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Title: Genomic diversity of ten Escherichia coli strains associated with bloodstream infections.
Authors: Bin Thani, Ali Salman
Supervisors: Rajakumar, Kumar
Award date: 2008
Presented at: University of Leicester
Abstract: Escherichia coli are usually regarded as a harmless human colonic flora. However, pathogenic strains of E. coli have been associated with infections that could range from infected mucosal surfaces by intestinal pathogenic E. coli to the more severe cases of disseminated infections throughout the body by the extraintestinal pathogroups. The main focus of this project was to investigate the genomic contents of pathogenic bloodstream infection (BSI)-associated E. coli strains. This is because the genome contents of the E. coli BSI-associated isolates have not been well studied, with only few reports indicating that the pathogenincity of these strains could be attributed to horizontally acquired DNAs known as genomic islands (GEIs). The genomic contents of 10 clinical BSI-associated E. coli strains, isolated at the Leicester Royal Infirmary were investigated in this study. The first approach used to investigate the genomic contents of these strains was by interrogating the downstream ends of tRNA genes for their GEI contents by the sequential PCR strategy tRIP-PCR (tRNA interrogation for pathogenicity islands) followed by the SGSP-PCR (single genome specific primer-PCR). In this approach the flanking regions of the tRNA sites were used to first screen the tRNA genes for their GEIs followed by amplifying the boundaries of the identified GEIs. In the second approach termed Microarray-Assisted mobilome Prospecting (MAmP), the physical genome size of the tested strains obtained by the pulsed-field gel electrophoresis (PFGE) is compared to the sum total of the bits of the genome detected or visualized by the array. The difference between the two measurements is used to estimate the size of the novel, non-microarray-represented mobile genome (mobilome) present in the tested strains. Remarkably, despite only studying 10 E. coli strains, associated with a single disease type the tRIP-PCR method has identified at least 3 GEIs that contain novel sequences, and 46 GEIs, resembling uropathogenic E. coli CFT073-like entities. One particular strain E105 had 13 tRNA sites occupied with GEIs. On the other hand, an average novel, non-microarray-borne mobilome of (219 kb /strain) was obtained by the MAmP which, corresponds with previous studies. The strategies used in this study had proved successful in addressing and identifying mobilome-rich strains. Therefore, using such approaches in combination with whole genome sequencing progects could prioritize the strains and the genomic regions that need to be sequenced. Such prioritization would avoid sequencing of hundreds of isolates to identify their novel gene pool and would reduce the cost of genomic sequencing. Moreover, applying such approaches for the identification of new virulence genes and/or pathogenic mechanisms could lead to significant improvements in the treatment of E. coli infections.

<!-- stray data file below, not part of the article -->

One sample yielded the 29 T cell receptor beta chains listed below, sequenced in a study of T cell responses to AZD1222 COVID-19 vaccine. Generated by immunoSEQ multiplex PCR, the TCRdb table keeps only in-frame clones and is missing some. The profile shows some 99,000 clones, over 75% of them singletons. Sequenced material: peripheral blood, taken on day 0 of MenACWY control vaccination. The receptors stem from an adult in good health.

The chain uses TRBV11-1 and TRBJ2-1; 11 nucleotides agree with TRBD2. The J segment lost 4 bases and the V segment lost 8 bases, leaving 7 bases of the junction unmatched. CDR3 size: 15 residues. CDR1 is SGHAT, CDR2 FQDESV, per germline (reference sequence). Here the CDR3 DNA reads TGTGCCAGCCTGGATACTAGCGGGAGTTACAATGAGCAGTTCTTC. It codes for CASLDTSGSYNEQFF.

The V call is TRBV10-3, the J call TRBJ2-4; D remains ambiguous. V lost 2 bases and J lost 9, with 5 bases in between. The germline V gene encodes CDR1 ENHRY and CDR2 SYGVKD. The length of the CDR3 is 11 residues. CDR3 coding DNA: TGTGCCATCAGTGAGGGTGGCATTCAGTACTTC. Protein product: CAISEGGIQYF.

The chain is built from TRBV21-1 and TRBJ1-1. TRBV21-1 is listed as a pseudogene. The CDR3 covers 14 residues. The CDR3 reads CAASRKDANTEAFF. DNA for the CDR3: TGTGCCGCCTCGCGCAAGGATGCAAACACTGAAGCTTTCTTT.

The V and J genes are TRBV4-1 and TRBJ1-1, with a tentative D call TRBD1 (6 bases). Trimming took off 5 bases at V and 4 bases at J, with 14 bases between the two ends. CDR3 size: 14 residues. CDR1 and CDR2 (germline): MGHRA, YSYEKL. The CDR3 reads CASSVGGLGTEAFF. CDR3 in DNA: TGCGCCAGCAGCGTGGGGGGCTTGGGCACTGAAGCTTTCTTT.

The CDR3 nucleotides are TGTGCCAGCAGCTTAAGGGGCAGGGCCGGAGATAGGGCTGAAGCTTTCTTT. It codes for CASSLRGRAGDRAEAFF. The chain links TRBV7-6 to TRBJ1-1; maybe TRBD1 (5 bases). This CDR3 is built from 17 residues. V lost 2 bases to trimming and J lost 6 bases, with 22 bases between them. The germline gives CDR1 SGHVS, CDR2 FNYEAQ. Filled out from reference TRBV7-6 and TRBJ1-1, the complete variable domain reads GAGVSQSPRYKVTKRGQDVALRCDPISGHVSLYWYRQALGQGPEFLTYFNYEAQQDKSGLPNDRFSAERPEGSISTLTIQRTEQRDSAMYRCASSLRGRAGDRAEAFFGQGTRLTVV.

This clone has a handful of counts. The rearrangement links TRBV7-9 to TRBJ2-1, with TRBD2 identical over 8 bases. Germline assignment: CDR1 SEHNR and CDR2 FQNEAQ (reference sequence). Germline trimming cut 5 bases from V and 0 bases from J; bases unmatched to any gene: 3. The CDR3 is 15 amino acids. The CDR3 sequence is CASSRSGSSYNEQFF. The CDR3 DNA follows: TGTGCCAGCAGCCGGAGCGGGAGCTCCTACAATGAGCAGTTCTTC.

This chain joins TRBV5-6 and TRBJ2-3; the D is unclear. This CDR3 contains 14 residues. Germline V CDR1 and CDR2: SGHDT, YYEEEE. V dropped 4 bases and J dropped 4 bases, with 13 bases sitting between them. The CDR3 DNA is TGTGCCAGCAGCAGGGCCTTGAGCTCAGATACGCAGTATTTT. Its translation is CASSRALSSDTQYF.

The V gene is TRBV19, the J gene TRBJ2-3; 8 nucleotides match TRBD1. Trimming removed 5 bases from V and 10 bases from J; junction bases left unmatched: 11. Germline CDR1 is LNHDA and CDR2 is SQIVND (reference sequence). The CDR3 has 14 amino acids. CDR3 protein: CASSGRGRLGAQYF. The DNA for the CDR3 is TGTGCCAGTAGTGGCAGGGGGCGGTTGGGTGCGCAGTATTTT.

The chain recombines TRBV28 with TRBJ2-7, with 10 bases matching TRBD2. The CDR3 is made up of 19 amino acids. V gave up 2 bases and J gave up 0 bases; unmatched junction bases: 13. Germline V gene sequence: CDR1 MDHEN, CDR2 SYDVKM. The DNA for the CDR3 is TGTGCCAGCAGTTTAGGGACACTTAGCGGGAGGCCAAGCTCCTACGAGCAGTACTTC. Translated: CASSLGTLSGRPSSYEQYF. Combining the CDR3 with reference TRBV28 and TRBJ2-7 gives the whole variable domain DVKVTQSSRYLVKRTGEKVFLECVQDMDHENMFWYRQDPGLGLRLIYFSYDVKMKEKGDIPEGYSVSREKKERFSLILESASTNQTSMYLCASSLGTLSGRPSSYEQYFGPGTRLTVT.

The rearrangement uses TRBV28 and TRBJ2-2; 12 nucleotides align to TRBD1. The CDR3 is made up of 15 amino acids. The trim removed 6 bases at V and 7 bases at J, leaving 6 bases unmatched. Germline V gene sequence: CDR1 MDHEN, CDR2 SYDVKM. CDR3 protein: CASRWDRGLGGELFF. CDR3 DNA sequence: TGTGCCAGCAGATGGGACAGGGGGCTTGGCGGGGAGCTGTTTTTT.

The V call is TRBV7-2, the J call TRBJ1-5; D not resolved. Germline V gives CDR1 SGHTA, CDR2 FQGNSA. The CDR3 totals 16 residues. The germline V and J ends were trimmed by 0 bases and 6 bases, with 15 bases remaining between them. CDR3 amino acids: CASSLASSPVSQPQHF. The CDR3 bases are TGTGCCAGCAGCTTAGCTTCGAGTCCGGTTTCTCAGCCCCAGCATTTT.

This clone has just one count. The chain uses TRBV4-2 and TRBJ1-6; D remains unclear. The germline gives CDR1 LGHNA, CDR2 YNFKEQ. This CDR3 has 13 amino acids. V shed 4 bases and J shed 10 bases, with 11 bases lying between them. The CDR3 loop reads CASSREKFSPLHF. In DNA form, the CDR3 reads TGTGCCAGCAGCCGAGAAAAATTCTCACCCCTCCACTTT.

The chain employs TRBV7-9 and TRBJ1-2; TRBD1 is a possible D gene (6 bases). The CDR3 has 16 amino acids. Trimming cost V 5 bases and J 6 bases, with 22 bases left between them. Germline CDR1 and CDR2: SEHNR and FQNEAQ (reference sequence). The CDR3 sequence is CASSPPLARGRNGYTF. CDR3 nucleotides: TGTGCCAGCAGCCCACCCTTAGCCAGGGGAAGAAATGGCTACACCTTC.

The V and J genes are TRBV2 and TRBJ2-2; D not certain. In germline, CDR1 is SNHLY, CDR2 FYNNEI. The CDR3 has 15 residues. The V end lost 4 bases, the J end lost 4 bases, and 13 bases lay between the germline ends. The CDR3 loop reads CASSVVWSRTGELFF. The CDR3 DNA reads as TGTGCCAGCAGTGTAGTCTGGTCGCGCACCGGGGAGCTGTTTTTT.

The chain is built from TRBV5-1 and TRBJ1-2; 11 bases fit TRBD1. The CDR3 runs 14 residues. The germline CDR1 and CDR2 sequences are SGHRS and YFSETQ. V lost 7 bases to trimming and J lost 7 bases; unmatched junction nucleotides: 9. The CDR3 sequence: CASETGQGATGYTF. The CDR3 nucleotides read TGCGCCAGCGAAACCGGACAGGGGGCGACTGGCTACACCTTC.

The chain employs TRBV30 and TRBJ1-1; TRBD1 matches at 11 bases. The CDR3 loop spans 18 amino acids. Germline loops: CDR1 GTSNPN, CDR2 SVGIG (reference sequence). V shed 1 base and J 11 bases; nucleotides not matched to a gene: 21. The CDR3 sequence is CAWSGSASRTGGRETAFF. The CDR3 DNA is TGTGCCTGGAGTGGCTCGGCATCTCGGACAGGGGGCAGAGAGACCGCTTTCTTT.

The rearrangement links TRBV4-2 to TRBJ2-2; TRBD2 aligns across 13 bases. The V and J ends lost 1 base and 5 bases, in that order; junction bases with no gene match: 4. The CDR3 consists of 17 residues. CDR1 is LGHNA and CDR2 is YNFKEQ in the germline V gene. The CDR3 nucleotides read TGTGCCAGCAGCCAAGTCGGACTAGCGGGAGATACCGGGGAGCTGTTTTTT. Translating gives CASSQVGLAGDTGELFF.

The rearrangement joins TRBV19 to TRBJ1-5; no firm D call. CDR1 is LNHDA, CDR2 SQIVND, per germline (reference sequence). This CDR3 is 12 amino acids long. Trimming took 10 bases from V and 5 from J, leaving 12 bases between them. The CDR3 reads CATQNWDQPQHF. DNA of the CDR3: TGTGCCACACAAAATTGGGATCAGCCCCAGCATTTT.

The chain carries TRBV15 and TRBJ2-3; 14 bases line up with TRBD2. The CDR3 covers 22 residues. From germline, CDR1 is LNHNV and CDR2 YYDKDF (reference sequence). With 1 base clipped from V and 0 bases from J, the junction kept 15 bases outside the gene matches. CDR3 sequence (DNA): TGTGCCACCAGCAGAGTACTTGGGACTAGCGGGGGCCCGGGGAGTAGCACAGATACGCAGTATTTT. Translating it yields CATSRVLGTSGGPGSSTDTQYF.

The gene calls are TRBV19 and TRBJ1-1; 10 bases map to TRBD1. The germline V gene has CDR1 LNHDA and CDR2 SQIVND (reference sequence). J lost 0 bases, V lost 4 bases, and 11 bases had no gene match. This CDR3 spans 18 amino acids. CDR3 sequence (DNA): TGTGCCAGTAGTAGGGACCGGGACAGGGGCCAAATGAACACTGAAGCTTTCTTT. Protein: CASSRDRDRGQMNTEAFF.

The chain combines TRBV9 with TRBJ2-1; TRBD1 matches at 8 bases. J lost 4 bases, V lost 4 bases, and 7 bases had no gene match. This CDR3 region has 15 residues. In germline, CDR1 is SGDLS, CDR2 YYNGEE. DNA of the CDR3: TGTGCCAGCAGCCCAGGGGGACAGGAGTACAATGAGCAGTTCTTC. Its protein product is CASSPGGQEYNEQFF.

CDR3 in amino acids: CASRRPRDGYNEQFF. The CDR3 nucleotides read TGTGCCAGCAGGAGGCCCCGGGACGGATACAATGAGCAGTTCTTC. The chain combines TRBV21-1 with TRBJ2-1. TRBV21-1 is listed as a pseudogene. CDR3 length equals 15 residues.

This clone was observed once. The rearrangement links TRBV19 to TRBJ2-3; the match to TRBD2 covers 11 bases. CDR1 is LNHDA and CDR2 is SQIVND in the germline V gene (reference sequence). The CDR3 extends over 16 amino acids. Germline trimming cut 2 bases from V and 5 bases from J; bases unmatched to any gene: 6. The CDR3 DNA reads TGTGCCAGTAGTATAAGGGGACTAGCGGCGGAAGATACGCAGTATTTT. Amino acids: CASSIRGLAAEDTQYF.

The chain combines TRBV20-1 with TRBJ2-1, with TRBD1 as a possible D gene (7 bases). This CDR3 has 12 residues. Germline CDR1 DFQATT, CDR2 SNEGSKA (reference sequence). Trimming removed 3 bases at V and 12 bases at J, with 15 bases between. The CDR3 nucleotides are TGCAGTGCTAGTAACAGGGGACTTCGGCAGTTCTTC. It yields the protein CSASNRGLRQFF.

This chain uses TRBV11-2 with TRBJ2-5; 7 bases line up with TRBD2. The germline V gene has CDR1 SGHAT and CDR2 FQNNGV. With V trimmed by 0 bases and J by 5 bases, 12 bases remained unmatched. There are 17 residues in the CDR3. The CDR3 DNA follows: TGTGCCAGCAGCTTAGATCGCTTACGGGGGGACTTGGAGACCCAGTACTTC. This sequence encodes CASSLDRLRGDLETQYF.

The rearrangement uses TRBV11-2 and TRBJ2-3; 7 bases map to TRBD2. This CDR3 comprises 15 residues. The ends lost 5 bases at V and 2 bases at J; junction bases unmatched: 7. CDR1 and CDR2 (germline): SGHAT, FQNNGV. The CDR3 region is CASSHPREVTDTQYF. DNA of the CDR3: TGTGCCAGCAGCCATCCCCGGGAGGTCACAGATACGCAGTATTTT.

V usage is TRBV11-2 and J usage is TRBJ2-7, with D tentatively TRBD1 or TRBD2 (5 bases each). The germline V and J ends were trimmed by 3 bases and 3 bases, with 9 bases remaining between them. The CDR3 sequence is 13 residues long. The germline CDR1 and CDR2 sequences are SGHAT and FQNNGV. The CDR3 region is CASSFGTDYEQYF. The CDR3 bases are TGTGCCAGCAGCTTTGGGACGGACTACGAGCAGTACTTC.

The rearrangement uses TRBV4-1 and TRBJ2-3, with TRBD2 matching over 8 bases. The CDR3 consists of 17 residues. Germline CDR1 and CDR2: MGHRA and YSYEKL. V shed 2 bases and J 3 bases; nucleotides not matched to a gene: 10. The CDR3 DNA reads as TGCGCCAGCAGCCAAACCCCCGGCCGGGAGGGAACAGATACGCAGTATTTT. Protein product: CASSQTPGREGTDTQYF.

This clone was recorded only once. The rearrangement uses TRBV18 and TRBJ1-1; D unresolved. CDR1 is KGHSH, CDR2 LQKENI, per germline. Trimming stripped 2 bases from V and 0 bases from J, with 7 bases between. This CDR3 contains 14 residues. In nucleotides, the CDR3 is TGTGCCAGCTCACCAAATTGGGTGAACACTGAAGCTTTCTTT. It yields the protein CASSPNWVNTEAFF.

Type: Thesis
Level: Doctoral
Qualification: PhD
Appears in Collections:Theses, Dept. of Infection, Immunity and Inflammation
Leicester Theses

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